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Items filtered by date: May 2022

On 24th May, Richmond upon Thames College (RuTC) student, Khalil Assaf was awarded with a Jack Petchey Achievement Award for excelling in his studies and his continual hard work in class.

Khalil Assaf was nominated as his teacher felt that during his time at RuTC, he has excelled in his studies and has worked hard continually. His entire class voted that he was a worthy winner of the award. Khalil has excelled in his Level 3 Business course, due to his positive attitude towards learning, his want to help others and his regular positive contributions in class.

Khalil’s teacher, David Webb explains: “Khalil is a well-liked member of the group and demonstrates a positive attitude in and out of class and is a very proactive student. He is always seeking out opportunities to complete additional work to address gaps in his knowledge.”

Jack Petchey Awards are a peer recognition scheme which recognises the positive contributions, efforts and endeavours of young people aged 11-25 across London and Essex. These achievements include being a great role model, volunteering, overcoming personal challenges and supporting others over and above expectations.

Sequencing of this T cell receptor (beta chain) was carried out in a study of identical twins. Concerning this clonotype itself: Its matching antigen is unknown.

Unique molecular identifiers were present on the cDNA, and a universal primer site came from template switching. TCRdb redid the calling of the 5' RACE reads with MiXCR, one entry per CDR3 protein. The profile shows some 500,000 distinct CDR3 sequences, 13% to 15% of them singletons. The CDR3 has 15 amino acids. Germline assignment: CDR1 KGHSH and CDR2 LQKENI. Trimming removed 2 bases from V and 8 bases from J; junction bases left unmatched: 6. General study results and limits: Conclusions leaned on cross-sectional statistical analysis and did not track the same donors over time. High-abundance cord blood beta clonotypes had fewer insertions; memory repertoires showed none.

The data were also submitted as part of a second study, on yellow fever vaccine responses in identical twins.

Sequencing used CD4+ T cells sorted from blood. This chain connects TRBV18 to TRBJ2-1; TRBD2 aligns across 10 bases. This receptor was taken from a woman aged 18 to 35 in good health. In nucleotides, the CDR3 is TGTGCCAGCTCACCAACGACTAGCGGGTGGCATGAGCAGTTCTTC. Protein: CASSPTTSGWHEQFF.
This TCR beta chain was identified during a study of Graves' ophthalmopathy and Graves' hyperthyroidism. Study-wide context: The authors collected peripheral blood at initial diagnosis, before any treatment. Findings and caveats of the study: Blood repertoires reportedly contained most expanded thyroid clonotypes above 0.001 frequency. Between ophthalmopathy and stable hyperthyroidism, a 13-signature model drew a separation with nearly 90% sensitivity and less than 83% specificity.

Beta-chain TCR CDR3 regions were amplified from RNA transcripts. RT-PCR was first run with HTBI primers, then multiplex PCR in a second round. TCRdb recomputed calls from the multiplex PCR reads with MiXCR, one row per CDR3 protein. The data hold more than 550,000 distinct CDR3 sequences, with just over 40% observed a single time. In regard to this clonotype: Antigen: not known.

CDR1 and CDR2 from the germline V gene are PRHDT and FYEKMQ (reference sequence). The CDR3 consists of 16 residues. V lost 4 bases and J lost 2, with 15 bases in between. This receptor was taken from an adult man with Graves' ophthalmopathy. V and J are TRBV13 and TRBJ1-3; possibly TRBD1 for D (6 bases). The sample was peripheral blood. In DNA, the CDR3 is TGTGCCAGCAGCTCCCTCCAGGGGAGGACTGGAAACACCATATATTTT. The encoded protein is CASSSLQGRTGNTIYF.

Award winners receive a £300 grant, which can be used for anything that will benefit their class.

Learn more about studying Business and Enterprise at Richmond upon Thames College here

Richmond upon Thames College needs to reduce the annual leave entitlement of teaching staff in order to improve the quality of the student experience by ensuring that there is more time for teachers to have INSET days outside the teaching timetable to develop their practice, meet as teams and focus on the individual needs of the students and plan and organise their work. This is not a cost cutting exercise but one which in fact will compensate staff fully for the reduction in annual leave and thereby increase their salary during a time of cost-of-living rises.

The College has continually demonstrated a consistent and genuine desire to negotiate and reach agreement on the new annual leave and pay arrangements. Having invited UCU representatives into the College this afternoon for a formal meeting in an attempt to reach an agreement, we are again disappointed that negotiations broke down when UCU representatives refused to compromise in any way. It is therefore extremely frustrating that UCU have voted to take further strike action at this time. During the meeting it became apparent that agreement could not be reached on the proposal to reduce the current 64 days per year of annual leave to a total of 56 days of leave fully compensated, which is in line with other FE Colleges, by the beginning of the new academic year.